A book by Nicholas Sparks
This far-reaching study of female executives indicates progress in their status, but not enough in light of equal employment laws. Although women have reached management levels, only a miniscule minority in the Fortune 500 companies hold top positions1.7%. … see full wiki
Think about it: You can see where you want to go...you know what you must do to get there...and you are confident of your abilities. So your upward journey within the organization begins. Just as Dorothy saw the distant glow of Oz, you see just as clearly your own destination. It excites you, it inspires you, and you begin to think about how wonderful it will be to get there. As you carefully ascend, you encounter what seems to be a pane of glass. Your face is flush against it. You can still see your destination above you, so near and yet so far. You have hit the "glass ceiling." Now what?
The authors organize their material within eight chapters whose titles correctly indicate the sequence of their analysis:
The Ceiling and the Wall: The Double Barrier to the Top
Up or Out: How Women Succeed, How They Derail
Perception Is Reality: The Narrow Band of Acceptable Behavior
Lessons for Success I : It's Not Enough to Work Hard
Lessons for Success II: It's Not Enough to Work Smart
Breaking the Glass Ceiling: Making It to General Management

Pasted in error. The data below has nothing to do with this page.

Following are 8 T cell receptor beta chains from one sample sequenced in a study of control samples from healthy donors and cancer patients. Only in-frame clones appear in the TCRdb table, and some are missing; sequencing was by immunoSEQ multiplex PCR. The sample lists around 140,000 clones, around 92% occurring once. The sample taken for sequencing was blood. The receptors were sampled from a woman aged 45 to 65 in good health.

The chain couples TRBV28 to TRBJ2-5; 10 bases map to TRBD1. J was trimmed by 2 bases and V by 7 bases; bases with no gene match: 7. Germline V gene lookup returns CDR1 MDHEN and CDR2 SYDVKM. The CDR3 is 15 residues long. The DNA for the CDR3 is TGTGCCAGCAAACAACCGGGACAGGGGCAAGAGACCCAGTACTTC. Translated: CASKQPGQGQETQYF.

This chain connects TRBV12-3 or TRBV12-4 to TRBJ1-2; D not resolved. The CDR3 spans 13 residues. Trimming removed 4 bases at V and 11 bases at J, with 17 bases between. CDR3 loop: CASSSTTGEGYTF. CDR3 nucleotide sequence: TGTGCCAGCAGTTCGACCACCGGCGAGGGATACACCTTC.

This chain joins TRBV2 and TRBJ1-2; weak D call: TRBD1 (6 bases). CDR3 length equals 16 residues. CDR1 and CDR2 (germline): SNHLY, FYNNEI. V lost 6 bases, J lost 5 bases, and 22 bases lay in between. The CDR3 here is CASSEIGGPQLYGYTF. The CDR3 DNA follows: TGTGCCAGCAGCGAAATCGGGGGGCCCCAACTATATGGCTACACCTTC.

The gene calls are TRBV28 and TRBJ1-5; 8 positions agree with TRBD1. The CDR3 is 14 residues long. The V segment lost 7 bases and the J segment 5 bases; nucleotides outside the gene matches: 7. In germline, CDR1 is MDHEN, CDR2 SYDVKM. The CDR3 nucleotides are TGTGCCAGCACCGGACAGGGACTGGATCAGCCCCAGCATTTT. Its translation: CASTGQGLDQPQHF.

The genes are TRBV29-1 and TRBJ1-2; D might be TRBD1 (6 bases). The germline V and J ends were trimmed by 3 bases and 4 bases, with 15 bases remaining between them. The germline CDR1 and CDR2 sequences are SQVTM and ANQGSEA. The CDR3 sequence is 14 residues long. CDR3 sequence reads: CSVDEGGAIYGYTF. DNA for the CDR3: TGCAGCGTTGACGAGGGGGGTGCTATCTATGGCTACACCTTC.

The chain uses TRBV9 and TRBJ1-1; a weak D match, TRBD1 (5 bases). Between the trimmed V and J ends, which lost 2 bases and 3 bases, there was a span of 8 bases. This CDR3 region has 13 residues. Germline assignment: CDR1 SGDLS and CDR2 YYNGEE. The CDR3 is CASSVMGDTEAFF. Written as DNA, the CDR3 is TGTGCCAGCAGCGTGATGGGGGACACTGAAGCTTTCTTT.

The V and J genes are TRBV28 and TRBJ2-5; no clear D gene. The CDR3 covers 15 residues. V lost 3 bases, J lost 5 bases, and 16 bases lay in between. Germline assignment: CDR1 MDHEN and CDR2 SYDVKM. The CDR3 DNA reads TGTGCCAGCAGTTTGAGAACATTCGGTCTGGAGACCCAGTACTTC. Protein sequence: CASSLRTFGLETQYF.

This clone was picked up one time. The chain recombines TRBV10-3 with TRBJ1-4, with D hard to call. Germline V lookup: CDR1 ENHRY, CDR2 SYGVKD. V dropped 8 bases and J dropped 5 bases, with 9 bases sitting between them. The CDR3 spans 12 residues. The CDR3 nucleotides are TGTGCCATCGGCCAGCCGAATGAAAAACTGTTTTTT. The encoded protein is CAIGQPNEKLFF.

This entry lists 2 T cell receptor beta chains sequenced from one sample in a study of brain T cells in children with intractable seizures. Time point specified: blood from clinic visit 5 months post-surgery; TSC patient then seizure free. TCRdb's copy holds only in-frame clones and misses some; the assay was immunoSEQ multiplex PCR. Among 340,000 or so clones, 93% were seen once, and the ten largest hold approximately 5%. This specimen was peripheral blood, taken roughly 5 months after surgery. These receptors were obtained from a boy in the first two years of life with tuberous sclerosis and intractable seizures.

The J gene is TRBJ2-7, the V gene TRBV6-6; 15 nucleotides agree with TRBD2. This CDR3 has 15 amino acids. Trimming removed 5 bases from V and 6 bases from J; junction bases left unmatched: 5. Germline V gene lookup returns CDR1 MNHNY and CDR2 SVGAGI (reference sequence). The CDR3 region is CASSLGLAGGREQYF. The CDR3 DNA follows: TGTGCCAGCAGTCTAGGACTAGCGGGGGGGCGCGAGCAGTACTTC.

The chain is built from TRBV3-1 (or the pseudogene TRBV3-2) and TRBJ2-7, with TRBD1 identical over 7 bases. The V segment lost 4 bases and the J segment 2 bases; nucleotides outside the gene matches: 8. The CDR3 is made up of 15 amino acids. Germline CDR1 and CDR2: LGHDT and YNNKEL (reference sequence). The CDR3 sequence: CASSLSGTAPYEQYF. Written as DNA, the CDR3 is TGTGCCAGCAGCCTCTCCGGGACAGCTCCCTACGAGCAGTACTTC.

Hitting the Wall: Facing Limits, Finding Alternatives
The Future: Can Women Make It to the Top?
Where Are They Now? According to the authors, they are encouraged by two trends: the development of a new "business imperative" which requires organizations to utilize fully all of its human assets, and, the renewal of "legal and legislative pressures." The former is best understood in terms of enlightened self-interest; the second is best understood in terms of the threat of litigation if prevailing laws against gender discrimination have been violated. Whatever it takes. The authors observe: "While there is still a long way to go, progress is being made. Some have broken, or at least cracked the glass ceiling, while others have found ways around it. All have treated the last several years as a learning experience and have applied their own advice in facing the challenges of pioneering women." The "business imperative" as well as "legal and legislative pressures" may have done much to eliminate the "glass ceiling" within organizations. Well and good. But a significant challenge remains: To remove it it, also, from within the minds of those who have been its victims.
Breaking the Glass Ceiling (bold face) helps us to measure what has been accomplished since 1987 when it was first published; 14 years later, it reminds us of what remains to be done.
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